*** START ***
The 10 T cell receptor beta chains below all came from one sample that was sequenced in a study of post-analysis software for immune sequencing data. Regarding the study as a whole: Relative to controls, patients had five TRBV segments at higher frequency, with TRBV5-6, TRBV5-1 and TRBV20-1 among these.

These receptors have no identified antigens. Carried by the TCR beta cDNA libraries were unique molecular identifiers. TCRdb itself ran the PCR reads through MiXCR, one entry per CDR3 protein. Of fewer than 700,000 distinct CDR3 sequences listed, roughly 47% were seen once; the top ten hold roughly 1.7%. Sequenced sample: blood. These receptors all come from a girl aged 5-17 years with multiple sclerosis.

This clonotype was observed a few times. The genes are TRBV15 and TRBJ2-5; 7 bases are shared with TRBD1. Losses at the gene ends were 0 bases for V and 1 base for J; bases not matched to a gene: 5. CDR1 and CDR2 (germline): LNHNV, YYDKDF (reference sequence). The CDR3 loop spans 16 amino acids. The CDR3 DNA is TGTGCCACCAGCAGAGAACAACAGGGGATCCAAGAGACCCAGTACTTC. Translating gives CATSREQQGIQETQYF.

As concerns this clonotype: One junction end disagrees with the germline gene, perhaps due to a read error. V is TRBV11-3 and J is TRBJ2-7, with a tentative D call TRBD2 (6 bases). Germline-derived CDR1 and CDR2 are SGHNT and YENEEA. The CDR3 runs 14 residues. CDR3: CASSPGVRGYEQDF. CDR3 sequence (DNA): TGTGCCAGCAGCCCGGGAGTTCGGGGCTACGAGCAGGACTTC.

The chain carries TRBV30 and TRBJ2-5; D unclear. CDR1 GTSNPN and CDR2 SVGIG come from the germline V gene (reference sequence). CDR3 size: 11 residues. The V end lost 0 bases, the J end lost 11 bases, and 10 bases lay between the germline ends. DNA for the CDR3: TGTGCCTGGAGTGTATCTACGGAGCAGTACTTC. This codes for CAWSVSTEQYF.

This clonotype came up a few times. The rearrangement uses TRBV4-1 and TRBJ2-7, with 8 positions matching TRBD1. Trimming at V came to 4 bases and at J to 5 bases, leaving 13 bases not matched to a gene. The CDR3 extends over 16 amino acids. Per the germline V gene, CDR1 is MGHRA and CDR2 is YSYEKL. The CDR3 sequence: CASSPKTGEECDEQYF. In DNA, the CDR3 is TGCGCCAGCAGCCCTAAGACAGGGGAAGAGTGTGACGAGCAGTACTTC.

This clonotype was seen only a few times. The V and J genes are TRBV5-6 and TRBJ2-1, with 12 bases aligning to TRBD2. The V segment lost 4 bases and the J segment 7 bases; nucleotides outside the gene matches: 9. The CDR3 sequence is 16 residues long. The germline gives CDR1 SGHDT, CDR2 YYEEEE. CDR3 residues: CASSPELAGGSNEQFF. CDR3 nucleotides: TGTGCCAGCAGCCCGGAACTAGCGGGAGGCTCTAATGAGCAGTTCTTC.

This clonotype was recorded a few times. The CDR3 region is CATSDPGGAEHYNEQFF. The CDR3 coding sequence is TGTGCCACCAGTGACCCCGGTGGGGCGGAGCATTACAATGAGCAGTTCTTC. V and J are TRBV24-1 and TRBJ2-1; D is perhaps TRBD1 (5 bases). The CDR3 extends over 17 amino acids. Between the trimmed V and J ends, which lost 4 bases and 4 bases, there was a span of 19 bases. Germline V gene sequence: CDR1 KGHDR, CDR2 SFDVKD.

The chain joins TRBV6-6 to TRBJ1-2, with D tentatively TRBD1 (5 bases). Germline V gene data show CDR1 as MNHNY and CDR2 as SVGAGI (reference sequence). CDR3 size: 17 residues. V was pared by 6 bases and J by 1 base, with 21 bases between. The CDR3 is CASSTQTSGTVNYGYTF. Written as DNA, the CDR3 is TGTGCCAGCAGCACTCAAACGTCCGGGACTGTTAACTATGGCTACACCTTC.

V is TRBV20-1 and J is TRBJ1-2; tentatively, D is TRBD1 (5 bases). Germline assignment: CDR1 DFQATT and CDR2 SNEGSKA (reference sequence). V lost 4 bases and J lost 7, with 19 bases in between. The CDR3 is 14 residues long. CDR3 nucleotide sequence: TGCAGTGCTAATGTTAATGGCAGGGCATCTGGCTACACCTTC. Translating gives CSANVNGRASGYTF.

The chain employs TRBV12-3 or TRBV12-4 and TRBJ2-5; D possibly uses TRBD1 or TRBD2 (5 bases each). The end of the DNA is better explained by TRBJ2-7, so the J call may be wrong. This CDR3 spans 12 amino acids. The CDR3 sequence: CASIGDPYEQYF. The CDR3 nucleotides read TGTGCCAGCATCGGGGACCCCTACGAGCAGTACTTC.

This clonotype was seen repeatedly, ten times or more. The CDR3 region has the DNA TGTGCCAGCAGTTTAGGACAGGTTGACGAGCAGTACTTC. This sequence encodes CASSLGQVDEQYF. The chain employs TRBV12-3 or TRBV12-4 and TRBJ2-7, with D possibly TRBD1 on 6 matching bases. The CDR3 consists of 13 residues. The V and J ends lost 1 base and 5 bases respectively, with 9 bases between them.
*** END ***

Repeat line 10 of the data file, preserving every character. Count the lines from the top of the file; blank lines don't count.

V is TRBV20-1 and J is TRBJ1-2; tentatively, D is TRBD1 (5 bases). Germline assignment: CDR1 DFQATT and CDR2 SNEGSKA (reference sequence). V lost 4 bases and J lost 7, with 19 bases in between. The CDR3 is 14 residues long. CDR3 nucleotide sequence: TGCAGTGCTAATGTTAATGGCAGGGCATCTGGCTACACCTTC. Translating gives CSANVNGRASGYTF.